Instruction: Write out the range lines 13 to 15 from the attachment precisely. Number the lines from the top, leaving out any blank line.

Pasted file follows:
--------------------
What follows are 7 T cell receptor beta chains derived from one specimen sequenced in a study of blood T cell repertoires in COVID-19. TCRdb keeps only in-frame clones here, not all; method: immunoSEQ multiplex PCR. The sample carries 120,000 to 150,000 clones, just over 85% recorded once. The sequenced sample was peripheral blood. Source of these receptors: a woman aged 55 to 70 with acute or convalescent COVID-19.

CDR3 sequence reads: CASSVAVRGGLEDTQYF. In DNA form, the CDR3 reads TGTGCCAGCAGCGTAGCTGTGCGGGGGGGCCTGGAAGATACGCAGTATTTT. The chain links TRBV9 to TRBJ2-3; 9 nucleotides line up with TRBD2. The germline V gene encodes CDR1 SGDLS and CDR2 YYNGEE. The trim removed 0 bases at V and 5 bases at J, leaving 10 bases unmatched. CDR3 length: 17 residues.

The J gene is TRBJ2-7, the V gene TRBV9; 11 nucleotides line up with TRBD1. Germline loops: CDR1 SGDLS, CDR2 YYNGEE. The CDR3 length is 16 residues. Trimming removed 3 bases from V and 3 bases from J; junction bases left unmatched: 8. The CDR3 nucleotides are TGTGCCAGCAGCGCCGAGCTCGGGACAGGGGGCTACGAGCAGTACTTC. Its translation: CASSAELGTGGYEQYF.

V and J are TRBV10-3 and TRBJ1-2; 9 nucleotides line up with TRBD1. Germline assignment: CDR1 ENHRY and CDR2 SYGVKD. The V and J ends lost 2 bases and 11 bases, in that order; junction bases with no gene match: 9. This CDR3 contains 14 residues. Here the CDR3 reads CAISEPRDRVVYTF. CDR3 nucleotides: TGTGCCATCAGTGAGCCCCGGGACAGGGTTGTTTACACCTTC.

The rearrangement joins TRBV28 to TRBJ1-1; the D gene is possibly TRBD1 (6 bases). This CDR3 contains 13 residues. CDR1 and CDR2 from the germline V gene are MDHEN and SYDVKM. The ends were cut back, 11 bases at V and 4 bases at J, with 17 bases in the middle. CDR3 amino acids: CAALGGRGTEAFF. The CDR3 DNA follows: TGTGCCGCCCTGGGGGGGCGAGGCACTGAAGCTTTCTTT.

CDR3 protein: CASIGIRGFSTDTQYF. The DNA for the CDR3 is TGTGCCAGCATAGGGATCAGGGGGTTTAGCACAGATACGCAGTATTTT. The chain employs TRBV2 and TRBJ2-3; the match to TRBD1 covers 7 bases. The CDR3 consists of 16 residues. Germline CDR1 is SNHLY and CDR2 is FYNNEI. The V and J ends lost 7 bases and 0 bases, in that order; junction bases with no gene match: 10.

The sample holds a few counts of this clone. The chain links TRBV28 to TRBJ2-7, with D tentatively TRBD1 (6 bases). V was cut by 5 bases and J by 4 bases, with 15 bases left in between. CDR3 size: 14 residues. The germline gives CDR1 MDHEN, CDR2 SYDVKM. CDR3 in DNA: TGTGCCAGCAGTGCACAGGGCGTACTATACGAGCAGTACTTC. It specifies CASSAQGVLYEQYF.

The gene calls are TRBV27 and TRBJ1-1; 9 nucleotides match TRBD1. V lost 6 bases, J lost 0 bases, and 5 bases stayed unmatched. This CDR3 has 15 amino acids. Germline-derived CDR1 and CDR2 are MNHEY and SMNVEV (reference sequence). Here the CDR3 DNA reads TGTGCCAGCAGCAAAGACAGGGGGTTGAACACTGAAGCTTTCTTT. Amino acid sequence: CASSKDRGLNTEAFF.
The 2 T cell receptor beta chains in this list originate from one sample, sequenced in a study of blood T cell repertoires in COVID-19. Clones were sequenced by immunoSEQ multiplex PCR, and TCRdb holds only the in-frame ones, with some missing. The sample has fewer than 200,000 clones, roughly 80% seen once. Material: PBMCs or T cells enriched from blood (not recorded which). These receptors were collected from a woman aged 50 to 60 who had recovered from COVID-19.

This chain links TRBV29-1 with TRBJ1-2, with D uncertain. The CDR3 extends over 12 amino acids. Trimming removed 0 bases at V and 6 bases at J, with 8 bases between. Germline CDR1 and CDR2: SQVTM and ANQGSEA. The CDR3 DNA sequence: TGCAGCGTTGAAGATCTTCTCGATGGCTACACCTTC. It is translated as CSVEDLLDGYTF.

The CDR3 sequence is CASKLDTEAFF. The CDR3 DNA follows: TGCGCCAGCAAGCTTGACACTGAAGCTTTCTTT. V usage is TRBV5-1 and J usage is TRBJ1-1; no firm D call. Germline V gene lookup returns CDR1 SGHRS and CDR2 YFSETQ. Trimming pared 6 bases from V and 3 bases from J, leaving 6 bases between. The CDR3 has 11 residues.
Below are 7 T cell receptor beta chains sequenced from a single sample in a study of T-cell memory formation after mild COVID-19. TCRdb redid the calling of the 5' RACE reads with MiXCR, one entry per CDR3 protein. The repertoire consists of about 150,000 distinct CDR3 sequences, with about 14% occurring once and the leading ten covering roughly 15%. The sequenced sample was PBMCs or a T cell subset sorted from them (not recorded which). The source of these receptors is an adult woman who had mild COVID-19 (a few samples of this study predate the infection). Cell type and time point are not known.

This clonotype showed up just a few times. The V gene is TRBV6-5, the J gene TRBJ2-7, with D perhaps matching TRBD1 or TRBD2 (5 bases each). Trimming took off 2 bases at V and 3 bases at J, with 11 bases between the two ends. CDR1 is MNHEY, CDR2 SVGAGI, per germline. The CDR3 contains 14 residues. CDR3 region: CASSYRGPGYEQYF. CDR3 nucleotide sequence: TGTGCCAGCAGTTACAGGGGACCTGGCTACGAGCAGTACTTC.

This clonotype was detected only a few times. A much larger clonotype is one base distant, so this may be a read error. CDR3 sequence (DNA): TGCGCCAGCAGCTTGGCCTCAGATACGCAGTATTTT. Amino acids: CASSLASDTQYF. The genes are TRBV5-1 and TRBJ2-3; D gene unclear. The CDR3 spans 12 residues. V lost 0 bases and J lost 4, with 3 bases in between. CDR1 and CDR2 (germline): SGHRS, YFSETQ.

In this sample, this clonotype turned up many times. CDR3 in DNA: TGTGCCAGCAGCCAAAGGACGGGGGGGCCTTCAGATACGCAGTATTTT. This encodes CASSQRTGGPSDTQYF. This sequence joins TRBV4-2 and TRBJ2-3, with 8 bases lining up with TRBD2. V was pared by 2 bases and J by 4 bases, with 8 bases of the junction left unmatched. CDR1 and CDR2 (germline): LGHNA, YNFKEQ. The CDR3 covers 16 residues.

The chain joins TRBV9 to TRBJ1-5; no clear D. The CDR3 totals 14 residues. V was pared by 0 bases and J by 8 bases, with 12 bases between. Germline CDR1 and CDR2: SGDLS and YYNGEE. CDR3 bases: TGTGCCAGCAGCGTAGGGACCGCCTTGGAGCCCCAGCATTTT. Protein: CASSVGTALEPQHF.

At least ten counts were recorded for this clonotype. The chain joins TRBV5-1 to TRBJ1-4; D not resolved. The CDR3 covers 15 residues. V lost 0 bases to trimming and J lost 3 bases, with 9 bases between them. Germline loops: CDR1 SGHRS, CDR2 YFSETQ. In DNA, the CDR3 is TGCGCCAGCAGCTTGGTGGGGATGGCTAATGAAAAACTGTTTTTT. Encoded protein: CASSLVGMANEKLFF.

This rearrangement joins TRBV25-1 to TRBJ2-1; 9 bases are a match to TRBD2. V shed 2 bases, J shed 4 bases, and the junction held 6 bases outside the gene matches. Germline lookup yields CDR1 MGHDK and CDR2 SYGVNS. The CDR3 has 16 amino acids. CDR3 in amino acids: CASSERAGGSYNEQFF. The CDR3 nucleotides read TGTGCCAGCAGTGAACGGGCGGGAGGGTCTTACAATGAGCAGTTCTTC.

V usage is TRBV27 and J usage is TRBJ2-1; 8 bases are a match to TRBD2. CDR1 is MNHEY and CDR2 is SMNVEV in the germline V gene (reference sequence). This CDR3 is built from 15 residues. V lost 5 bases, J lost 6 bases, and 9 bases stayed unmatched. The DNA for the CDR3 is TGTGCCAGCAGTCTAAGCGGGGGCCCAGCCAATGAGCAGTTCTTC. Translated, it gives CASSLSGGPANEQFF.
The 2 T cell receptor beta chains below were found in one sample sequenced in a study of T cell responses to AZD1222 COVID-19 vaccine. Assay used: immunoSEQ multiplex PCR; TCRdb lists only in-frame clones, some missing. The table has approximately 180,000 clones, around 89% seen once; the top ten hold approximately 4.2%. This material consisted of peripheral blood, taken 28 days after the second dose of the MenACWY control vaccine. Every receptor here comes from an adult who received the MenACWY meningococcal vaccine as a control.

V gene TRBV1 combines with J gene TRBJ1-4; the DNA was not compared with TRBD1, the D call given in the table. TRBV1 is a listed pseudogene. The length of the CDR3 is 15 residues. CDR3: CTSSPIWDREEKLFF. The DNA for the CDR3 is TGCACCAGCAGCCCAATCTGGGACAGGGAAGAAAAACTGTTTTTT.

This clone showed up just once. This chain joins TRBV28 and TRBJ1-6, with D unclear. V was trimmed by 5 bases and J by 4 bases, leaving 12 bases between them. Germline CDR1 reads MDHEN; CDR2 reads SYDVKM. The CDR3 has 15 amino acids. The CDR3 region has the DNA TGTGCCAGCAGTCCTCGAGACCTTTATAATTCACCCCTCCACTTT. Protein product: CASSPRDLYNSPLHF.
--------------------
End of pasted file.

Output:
This clonotype showed up just a few times. The V gene is TRBV6-5, the J gene TRBJ2-7, with D perhaps matching TRBD1 or TRBD2 (5 bases each). Trimming took off 2 bases at V and 3 bases at J, with 11 bases between the two ends. CDR1 is MNHEY, CDR2 SVGAGI, per germline. The CDR3 contains 14 residues. CDR3 region: CASSYRGPGYEQYF. CDR3 nucleotide sequence: TGTGCCAGCAGTTACAGGGGACCTGGCTACGAGCAGTACTTC.

This clonotype was detected only a few times. A much larger clonotype is one base distant, so this may be a read error. CDR3 sequence (DNA): TGCGCCAGCAGCTTGGCCTCAGATACGCAGTATTTT. Amino acids: CASSLASDTQYF. The genes are TRBV5-1 and TRBJ2-3; D gene unclear. The CDR3 spans 12 residues. V lost 0 bases and J lost 4, with 3 bases in between. CDR1 and CDR2 (germline): SGHRS, YFSETQ.

In this sample, this clonotype turned up many times. CDR3 in DNA: TGTGCCAGCAGCCAAAGGACGGGGGGGCCTTCAGATACGCAGTATTTT. This encodes CASSQRTGGPSDTQYF. This sequence joins TRBV4-2 and TRBJ2-3, with 8 bases lining up with TRBD2. V was pared by 2 bases and J by 4 bases, with 8 bases of the junction left unmatched. CDR1 and CDR2 (germline): LGHNA, YNFKEQ. The CDR3 covers 16 residues.